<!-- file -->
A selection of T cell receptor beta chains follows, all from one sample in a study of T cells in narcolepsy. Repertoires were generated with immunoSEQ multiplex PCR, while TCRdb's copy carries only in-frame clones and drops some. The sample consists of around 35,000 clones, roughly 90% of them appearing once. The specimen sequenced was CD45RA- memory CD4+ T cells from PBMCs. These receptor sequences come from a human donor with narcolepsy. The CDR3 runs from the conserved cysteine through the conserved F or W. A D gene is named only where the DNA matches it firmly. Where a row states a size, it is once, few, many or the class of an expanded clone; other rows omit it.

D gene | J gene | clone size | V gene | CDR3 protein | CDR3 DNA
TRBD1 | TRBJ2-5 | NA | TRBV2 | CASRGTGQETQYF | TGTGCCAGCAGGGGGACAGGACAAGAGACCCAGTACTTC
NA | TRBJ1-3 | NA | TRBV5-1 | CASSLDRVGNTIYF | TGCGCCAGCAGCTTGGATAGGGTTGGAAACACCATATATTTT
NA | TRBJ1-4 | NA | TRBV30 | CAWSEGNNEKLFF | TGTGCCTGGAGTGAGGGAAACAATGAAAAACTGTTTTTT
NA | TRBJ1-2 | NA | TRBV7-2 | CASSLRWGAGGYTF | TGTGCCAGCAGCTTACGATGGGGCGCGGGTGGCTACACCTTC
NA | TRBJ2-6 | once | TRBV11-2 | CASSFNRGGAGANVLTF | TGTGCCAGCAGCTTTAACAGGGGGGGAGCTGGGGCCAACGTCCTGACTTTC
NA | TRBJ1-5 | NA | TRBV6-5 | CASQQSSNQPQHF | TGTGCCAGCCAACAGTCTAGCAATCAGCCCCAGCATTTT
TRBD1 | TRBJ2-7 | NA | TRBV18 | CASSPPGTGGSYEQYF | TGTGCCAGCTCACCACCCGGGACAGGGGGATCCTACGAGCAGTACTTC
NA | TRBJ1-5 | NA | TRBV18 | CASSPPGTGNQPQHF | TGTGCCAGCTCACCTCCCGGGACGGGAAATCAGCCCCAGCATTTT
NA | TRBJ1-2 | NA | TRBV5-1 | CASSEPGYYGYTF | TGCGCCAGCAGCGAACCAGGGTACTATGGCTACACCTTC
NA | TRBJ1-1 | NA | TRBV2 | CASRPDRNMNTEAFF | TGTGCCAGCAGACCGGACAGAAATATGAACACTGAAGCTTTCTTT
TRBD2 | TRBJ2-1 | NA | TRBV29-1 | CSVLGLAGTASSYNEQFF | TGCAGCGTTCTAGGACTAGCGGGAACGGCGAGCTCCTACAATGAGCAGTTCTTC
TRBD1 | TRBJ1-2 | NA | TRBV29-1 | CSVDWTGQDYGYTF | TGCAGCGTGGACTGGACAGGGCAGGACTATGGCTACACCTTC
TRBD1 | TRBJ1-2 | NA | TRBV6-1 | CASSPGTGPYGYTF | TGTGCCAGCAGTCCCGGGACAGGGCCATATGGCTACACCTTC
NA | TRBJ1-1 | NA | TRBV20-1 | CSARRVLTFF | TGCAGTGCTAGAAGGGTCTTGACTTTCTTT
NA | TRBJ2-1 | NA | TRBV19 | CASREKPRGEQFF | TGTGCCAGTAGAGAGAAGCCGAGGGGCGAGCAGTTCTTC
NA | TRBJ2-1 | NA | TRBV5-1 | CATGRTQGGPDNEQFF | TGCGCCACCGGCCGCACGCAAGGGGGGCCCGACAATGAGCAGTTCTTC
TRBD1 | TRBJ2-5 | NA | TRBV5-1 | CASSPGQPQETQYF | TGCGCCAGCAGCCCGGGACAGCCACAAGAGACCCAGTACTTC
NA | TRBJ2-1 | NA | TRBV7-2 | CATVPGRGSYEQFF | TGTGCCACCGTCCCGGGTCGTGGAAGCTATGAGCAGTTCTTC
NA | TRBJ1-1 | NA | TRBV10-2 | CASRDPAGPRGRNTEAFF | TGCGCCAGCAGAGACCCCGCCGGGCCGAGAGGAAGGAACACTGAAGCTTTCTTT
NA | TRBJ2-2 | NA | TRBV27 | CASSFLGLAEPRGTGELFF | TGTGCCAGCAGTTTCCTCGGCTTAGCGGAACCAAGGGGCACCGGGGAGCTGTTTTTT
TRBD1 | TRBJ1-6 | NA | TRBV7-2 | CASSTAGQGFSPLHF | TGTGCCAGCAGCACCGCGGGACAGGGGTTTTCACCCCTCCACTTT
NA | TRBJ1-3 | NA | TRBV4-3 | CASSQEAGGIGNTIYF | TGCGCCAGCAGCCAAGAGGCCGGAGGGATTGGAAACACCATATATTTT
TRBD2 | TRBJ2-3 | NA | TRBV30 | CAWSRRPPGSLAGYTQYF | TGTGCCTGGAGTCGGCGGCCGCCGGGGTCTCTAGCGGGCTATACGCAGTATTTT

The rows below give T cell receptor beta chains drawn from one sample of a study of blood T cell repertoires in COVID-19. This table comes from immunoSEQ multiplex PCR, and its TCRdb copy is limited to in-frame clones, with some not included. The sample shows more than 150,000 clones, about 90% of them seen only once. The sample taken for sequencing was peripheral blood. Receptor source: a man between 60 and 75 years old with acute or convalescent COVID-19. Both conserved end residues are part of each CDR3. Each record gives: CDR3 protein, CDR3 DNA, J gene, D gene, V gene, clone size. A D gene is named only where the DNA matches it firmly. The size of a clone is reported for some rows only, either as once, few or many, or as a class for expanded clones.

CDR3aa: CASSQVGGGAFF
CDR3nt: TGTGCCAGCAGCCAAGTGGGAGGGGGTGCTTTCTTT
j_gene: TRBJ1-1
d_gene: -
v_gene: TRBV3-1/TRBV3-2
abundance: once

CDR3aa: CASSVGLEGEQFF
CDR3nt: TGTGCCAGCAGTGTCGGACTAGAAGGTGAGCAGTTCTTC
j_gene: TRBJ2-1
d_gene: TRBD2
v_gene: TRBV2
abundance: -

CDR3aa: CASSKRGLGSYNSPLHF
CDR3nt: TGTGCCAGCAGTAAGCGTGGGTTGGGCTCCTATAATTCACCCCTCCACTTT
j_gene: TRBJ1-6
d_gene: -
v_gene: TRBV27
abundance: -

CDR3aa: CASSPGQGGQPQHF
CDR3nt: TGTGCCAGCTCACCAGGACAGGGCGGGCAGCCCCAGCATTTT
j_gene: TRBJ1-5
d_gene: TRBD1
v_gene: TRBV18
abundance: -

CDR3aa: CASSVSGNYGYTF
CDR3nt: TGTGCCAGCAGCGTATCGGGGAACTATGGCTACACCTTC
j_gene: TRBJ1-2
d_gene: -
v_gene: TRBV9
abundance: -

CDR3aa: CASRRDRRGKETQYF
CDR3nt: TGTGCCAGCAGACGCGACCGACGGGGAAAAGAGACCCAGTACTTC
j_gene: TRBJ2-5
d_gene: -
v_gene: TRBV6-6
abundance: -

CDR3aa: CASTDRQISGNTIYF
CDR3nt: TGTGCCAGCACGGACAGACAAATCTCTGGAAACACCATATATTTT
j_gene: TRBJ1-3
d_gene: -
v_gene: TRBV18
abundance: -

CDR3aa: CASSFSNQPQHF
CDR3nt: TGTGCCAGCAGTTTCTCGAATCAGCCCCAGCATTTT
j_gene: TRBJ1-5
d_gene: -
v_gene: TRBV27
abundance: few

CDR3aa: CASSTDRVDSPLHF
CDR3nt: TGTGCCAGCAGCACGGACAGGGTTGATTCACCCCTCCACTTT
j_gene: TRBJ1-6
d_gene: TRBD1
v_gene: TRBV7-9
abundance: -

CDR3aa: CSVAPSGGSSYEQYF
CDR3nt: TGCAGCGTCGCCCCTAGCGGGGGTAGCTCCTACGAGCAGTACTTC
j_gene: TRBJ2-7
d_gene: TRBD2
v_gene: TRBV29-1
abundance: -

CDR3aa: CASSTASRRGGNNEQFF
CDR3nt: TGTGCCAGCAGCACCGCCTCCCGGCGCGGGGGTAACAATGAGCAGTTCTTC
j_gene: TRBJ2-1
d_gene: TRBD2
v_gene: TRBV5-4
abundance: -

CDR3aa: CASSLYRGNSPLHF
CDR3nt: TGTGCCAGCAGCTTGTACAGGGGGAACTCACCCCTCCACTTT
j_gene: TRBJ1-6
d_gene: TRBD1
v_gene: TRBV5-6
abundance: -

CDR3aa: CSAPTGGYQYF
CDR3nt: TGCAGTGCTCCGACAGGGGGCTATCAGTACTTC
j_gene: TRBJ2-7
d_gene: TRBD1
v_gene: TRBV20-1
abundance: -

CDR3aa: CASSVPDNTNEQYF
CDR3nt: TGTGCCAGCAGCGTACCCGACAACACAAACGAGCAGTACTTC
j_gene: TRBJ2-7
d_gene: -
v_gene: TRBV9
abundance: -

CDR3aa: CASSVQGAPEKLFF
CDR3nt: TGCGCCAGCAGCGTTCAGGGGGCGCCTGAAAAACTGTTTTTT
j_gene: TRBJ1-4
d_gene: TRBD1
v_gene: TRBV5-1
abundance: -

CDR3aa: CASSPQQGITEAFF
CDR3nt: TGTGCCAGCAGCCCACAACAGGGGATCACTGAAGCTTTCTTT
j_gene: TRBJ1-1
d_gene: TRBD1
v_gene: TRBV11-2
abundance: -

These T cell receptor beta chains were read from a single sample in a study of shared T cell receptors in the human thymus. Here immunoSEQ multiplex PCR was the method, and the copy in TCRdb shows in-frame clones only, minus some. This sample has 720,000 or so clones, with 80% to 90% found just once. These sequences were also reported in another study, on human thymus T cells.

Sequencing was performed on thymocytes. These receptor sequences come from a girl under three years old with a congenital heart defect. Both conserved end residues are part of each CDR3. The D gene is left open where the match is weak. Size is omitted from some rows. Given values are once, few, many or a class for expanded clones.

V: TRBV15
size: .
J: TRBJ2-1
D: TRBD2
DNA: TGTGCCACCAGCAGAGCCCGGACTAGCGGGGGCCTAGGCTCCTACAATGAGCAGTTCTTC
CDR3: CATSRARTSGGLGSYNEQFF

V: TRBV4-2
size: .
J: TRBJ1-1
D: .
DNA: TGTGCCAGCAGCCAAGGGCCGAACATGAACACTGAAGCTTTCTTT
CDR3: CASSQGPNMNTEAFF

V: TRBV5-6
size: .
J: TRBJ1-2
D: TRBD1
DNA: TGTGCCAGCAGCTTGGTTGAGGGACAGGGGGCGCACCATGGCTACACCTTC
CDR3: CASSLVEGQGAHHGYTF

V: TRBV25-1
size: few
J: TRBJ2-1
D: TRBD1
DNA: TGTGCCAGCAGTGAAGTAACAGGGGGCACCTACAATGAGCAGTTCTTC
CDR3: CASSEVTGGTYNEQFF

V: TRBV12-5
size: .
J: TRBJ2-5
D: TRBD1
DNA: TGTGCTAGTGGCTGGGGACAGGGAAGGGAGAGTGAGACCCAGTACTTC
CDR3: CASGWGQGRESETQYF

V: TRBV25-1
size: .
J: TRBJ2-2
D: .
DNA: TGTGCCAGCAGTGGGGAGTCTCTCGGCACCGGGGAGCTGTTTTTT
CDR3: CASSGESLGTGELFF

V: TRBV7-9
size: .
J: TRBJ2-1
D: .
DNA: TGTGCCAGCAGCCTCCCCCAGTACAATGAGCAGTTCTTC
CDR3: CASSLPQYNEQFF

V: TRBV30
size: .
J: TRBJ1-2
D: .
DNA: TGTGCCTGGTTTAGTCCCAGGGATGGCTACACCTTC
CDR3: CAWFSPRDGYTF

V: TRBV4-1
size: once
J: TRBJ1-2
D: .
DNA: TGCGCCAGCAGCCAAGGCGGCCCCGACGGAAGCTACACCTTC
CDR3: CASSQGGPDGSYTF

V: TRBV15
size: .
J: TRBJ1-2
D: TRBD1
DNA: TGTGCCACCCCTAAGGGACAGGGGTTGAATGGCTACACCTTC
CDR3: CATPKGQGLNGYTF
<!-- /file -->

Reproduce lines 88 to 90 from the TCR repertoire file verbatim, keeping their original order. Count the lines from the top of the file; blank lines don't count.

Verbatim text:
CDR3nt: TGTGCCAGCAGCACCGCCTCCCGGCGCGGGGGTAACAATGAGCAGTTCTTC
j_gene: TRBJ2-1
d_gene: TRBD2